Success In The Trades
Wayne Hammon, the CEO of Idaho AGC, the state’s largest network of commercial contractor professionals, has been working hard to solve the labor problem as well. With 600 companies in the Idaho AGC and 60% of them located in the Treasure Valley, helping supply these businesses with skilled labor is a tremendous task. After 18 years working in the government, Wayne was happy to work with the hardworking community of tradespeople who just want to solve
problems. While he and his team are great at their administrative jobs, please don’t ask them to hang a picture!
The AGC understands the importance of education in reviving the trades and is making in-roads with educators. “We have reached out to high school and junior high guidance counselors to educate them on a path forward [in construction]. Being a craftsman requires a lot of skill and thinking, and not every kid needs a four-year degree to be successful. [Students] can have just as successful careers in construction. So, let’s paint them a path to success tailored to their individual needs.”
Working With Local School Districts
Fortunately, the AGC has excellent school districts that are supportive of their work. For example, in the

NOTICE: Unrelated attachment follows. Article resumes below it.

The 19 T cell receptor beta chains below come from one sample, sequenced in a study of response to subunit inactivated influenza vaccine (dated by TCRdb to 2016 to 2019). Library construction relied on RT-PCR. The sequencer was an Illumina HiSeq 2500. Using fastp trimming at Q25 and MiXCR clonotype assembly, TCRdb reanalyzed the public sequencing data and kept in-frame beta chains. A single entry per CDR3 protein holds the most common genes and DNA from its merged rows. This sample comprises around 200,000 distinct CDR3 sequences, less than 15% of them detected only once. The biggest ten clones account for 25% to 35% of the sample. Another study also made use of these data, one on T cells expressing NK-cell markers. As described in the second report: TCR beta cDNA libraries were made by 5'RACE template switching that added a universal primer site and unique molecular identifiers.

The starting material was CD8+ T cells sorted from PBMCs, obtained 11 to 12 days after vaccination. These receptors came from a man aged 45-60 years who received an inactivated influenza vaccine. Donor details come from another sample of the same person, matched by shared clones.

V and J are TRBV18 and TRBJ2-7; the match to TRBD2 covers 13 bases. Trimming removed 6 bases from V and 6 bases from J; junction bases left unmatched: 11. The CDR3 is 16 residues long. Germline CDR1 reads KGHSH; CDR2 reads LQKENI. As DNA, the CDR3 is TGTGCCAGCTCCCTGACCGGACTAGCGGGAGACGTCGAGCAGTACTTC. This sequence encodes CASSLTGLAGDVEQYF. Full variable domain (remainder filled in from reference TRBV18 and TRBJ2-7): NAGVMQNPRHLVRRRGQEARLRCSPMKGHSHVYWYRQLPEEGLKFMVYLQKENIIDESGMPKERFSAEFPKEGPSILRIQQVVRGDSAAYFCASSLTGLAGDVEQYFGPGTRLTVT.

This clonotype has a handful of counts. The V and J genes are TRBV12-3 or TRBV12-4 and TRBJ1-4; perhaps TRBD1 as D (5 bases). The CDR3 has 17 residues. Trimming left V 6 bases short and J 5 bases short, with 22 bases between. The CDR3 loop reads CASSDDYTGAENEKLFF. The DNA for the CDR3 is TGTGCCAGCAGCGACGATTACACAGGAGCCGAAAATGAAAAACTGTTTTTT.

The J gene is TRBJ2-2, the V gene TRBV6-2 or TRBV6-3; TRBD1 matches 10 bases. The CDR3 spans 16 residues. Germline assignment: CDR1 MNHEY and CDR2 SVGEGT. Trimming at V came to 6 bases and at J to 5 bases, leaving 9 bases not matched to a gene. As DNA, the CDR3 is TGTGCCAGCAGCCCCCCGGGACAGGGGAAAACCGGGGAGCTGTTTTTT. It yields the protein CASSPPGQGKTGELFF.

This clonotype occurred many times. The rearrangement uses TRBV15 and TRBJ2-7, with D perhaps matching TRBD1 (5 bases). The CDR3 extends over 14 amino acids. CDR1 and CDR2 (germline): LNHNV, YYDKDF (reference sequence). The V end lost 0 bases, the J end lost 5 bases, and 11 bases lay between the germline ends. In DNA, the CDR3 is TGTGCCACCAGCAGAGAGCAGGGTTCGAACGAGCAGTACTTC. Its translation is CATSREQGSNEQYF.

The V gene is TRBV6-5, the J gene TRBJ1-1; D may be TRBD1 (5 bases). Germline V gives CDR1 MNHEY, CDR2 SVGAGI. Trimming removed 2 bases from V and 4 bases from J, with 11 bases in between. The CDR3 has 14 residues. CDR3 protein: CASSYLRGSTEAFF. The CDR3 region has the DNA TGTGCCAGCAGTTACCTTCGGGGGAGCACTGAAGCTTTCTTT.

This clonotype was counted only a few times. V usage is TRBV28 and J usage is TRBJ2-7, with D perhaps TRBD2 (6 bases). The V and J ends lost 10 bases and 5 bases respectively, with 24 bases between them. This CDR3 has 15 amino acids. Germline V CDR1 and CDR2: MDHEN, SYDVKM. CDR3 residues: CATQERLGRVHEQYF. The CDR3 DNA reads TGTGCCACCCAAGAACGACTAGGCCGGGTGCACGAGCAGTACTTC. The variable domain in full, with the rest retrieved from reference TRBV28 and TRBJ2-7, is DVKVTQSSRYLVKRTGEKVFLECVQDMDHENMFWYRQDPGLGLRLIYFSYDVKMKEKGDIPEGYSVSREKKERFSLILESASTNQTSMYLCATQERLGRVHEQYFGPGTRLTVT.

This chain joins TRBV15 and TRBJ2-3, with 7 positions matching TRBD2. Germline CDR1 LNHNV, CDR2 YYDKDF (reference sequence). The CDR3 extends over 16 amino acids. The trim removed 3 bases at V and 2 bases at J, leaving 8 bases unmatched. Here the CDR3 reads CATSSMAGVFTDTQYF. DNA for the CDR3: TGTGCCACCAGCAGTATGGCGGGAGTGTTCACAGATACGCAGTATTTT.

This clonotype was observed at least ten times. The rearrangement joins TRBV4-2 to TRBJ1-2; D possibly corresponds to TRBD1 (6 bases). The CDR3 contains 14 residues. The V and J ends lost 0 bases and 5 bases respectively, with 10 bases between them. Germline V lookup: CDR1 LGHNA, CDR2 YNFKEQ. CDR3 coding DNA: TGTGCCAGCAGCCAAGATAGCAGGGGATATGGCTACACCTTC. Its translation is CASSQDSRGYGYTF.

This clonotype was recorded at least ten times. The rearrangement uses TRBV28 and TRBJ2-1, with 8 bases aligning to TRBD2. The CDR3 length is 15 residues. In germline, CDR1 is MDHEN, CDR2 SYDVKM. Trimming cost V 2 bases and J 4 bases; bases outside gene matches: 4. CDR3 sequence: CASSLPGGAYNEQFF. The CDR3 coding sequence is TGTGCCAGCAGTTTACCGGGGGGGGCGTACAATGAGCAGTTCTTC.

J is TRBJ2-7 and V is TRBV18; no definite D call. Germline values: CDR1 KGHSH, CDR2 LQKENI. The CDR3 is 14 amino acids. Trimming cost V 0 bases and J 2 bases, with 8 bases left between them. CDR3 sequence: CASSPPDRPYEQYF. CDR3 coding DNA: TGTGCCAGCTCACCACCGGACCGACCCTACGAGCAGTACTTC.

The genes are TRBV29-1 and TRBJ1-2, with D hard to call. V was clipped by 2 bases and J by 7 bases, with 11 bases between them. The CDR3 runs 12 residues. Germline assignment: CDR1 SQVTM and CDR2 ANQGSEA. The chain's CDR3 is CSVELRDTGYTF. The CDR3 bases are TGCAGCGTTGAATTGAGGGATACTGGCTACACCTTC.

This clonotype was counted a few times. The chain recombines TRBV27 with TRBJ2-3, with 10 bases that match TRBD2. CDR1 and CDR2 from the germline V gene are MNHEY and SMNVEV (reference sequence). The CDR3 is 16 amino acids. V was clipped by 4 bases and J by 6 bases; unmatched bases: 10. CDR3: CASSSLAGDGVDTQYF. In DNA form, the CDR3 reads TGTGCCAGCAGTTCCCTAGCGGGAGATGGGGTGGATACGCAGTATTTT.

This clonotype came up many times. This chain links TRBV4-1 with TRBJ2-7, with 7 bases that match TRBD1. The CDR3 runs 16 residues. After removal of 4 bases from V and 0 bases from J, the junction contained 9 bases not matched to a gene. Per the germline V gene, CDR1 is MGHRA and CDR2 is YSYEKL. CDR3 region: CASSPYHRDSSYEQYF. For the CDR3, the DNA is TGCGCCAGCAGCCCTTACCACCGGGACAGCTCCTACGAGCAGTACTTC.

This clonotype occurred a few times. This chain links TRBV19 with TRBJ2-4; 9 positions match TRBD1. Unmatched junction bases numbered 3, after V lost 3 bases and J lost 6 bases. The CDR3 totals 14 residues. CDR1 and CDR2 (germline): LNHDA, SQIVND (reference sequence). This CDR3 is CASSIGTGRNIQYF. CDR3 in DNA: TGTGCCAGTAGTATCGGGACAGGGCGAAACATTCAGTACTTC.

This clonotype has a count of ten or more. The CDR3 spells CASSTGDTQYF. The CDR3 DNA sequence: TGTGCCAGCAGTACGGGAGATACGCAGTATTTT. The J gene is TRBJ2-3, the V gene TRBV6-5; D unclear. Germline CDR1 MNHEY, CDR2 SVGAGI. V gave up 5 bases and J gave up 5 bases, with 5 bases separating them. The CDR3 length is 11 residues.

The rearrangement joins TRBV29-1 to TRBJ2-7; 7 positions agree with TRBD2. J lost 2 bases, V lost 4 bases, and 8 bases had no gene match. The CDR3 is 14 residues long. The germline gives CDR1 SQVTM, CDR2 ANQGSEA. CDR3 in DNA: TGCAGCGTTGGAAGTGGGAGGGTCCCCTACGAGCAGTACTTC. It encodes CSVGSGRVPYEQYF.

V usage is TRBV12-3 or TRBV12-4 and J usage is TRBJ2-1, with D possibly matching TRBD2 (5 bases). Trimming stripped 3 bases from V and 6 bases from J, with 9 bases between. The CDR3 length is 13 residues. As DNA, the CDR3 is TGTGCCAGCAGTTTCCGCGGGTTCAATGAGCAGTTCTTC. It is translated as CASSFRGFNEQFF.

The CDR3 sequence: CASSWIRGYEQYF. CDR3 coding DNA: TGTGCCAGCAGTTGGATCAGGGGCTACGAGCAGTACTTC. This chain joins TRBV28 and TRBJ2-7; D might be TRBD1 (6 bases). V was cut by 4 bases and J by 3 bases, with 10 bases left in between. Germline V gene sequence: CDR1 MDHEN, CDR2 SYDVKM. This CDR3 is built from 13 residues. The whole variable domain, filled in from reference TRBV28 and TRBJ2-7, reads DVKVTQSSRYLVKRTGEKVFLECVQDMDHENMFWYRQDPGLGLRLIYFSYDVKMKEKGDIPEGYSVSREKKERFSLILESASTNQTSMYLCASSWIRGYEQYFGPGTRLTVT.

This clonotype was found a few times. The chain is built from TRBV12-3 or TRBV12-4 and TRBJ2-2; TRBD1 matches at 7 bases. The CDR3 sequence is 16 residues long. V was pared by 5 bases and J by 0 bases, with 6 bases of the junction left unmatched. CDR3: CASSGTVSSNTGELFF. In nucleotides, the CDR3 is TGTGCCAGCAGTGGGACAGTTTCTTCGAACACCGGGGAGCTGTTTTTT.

Boise School District, students can take a bus out of town to the Dennis Technical Centers for CTE classes. The AGC paid to take all 8th graders (10,000-20,000 students) in the district to see what the CTE programs had available when enrollment was dropping. After that brief field trip, enrollment doubled. The following year, the district asked if the students could bring their parents on a Saturday, and enrollment doubled again. With higher enrollment levels, the AGC is asking contractors around the area to tell them exactly what they want at the end of the pipeline to make these programs successful. Once they know the exact skills employers are looking for, they have schools ready to develop programs to teach them.
However, what really lies at the heart of trade work is a passion for the job and the assurance of stable
employment. The AGC recognizes this and is trying to educate individuals on the perks of being a tradesperson. “Most tradesmen and women set their own schedule, and many of them own a business. That is a great way to run your life. You can live anywhere you want because there is a job in construction for you, no matter where you are. It is also a great way to make a really good wage with good benefits without college debt. It is a fast track to a rewarding, lifelong career.”